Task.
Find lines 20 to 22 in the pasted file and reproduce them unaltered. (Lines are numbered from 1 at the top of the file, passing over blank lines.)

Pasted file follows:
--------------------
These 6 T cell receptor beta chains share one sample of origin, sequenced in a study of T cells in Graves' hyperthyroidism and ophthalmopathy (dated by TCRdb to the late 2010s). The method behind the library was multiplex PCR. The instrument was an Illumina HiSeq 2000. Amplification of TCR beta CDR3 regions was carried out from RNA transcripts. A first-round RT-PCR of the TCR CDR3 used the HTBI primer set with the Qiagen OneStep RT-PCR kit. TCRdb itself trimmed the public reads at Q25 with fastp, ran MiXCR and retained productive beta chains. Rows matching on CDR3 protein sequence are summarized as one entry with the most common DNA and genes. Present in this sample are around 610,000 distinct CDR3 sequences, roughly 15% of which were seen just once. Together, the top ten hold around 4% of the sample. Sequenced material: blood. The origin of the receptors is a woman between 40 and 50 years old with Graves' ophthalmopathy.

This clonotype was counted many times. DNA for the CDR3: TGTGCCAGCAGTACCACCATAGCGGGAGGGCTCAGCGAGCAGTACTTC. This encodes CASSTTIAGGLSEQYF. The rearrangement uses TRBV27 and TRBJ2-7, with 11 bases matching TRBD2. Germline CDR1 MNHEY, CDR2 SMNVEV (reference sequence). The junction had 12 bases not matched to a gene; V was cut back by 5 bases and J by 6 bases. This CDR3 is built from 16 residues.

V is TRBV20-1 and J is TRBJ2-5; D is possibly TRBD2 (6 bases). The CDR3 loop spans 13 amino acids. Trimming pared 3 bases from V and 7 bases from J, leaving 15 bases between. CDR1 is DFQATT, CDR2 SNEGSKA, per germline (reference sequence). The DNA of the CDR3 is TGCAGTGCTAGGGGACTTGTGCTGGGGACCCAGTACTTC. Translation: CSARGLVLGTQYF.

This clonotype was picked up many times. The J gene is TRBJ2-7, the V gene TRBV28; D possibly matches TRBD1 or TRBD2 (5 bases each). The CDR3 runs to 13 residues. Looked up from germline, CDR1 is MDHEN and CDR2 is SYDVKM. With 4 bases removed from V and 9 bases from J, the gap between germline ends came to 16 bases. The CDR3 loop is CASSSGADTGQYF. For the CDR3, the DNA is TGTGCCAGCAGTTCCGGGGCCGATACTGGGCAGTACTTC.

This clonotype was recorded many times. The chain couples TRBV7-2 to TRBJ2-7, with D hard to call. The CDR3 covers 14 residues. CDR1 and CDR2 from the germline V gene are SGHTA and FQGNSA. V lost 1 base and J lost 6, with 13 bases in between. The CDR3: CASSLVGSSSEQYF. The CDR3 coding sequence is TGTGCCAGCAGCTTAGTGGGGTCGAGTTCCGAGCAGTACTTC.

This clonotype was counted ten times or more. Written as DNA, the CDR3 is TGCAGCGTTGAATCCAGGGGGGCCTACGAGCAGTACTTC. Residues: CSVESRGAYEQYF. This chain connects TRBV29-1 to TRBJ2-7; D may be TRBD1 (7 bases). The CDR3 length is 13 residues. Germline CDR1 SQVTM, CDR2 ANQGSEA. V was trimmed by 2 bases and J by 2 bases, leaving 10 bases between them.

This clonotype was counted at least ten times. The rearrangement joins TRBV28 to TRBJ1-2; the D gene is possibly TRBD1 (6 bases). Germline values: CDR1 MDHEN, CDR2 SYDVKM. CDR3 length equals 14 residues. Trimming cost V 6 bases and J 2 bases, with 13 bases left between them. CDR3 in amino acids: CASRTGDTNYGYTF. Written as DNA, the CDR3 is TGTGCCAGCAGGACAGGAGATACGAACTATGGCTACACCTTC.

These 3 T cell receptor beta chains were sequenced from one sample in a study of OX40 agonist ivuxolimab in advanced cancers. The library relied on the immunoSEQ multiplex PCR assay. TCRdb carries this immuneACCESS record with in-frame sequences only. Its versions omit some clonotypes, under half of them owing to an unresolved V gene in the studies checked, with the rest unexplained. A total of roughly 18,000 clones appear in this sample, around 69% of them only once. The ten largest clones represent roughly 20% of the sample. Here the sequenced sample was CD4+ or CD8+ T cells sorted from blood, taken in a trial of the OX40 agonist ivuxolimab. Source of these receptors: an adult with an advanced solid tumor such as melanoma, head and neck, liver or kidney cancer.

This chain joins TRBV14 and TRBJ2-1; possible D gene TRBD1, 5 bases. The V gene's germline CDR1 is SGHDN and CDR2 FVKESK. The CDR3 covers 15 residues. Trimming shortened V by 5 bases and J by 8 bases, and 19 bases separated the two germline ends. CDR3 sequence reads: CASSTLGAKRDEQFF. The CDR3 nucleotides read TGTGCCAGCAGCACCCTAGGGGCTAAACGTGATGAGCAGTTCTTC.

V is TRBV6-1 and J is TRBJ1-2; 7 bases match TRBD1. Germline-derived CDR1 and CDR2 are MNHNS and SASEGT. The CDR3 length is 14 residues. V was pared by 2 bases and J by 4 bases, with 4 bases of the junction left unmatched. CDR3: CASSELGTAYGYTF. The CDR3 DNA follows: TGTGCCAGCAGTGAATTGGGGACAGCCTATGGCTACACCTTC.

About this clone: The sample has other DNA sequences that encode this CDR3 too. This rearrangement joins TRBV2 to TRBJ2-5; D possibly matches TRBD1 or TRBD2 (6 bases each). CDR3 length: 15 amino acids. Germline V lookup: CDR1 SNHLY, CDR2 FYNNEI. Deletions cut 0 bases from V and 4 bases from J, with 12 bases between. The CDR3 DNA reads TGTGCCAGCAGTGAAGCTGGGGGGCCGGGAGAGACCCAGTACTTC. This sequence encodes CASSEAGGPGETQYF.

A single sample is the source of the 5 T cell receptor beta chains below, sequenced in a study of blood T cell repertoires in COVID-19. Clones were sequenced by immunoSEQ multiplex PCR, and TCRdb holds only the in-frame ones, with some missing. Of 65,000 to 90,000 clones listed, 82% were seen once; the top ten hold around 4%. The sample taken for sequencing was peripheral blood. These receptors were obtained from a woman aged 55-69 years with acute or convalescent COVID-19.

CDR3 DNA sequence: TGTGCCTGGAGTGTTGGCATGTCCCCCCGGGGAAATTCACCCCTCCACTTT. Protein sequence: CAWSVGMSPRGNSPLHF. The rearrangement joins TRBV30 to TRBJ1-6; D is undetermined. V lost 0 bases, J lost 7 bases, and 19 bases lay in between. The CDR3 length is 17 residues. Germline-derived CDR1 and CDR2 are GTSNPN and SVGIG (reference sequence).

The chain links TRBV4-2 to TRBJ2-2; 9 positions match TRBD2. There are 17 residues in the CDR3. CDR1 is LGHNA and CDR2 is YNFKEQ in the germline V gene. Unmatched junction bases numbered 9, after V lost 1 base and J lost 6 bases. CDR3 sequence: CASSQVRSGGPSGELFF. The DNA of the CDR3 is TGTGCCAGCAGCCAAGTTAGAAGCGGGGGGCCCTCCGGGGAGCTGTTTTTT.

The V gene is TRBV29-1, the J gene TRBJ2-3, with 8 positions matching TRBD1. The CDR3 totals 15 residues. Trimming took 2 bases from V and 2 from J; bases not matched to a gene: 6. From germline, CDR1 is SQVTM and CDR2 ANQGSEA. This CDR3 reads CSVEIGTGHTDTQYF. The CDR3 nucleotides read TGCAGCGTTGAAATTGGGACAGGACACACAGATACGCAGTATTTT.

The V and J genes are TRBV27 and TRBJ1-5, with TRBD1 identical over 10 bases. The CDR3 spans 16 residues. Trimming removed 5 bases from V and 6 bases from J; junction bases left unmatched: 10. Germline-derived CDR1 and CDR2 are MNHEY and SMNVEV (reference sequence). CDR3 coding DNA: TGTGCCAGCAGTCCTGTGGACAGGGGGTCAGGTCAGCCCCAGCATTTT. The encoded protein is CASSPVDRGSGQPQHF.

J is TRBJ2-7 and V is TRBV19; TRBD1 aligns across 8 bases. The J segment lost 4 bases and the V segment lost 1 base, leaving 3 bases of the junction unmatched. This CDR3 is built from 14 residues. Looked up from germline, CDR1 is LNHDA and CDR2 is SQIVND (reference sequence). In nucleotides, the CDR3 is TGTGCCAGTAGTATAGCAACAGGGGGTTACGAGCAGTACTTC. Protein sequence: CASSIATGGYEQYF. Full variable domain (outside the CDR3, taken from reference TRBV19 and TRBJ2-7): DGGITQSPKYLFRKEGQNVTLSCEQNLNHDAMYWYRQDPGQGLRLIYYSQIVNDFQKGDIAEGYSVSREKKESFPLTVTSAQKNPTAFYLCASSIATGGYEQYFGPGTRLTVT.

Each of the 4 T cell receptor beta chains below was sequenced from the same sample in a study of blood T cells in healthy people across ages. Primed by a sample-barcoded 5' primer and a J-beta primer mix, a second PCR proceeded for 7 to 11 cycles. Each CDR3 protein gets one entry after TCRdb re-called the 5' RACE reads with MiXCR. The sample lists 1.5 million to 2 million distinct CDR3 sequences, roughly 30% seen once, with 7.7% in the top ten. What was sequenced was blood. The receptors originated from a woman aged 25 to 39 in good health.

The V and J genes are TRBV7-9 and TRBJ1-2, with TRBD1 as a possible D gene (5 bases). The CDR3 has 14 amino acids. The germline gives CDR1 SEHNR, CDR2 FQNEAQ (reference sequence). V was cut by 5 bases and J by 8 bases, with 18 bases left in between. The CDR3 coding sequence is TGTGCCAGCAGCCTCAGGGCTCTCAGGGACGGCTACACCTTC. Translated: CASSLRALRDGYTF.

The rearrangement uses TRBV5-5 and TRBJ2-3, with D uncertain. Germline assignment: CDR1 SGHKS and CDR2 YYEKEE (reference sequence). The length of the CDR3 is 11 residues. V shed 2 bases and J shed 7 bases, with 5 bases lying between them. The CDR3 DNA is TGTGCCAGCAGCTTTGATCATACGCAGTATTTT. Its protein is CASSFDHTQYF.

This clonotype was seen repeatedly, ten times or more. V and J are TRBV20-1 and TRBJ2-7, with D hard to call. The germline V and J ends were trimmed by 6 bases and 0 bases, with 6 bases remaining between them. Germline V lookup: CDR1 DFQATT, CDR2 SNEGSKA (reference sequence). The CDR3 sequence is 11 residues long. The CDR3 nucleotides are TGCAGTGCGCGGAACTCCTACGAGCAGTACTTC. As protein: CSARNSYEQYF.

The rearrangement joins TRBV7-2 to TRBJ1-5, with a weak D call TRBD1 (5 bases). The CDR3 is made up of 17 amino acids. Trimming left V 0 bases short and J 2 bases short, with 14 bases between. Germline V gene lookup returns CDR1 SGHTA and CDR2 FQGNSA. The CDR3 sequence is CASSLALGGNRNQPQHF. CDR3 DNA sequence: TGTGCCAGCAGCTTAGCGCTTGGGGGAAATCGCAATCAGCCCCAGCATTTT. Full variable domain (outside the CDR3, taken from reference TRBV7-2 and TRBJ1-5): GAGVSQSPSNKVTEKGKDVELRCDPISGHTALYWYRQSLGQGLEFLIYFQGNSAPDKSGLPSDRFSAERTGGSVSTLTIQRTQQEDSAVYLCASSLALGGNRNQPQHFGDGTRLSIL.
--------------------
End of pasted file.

The rearrangement uses TRBV5-5 and TRBJ2-3, with D uncertain. Germline assignment: CDR1 SGHKS and CDR2 YYEKEE (reference sequence). The length of the CDR3 is 11 residues. V shed 2 bases and J shed 7 bases, with 5 bases lying between them. The CDR3 DNA is TGTGCCAGCAGCTTTGATCATACGCAGTATTTT. Its protein is CASSFDHTQYF.

This clonotype was seen repeatedly, ten times or more. V and J are TRBV20-1 and TRBJ2-7, with D hard to call. The germline V and J ends were trimmed by 6 bases and 0 bases, with 6 bases remaining between them. Germline V lookup: CDR1 DFQATT, CDR2 SNEGSKA (reference sequence). The CDR3 sequence is 11 residues long. The CDR3 nucleotides are TGCAGTGCGCGGAACTCCTACGAGCAGTACTTC. As protein: CSARNSYEQYF.

The rearrangement joins TRBV7-2 to TRBJ1-5, with a weak D call TRBD1 (5 bases). The CDR3 is made up of 17 amino acids. Trimming left V 0 bases short and J 2 bases short, with 14 bases between. Germline V gene lookup returns CDR1 SGHTA and CDR2 FQGNSA. The CDR3 sequence is CASSLALGGNRNQPQHF. CDR3 DNA sequence: TGTGCCAGCAGCTTAGCGCTTGGGGGAAATCGCAATCAGCCCCAGCATTTT. Full variable domain (outside the CDR3, taken from reference TRBV7-2 and TRBJ1-5): GAGVSQSPSNKVTEKGKDVELRCDPISGHTALYWYRQSLGQGLEFLIYFQGNSAPDKSGLPSDRFSAERTGGSVSTLTIQRTQQEDSAVYLCASSLALGGNRNQPQHFGDGTRLSIL.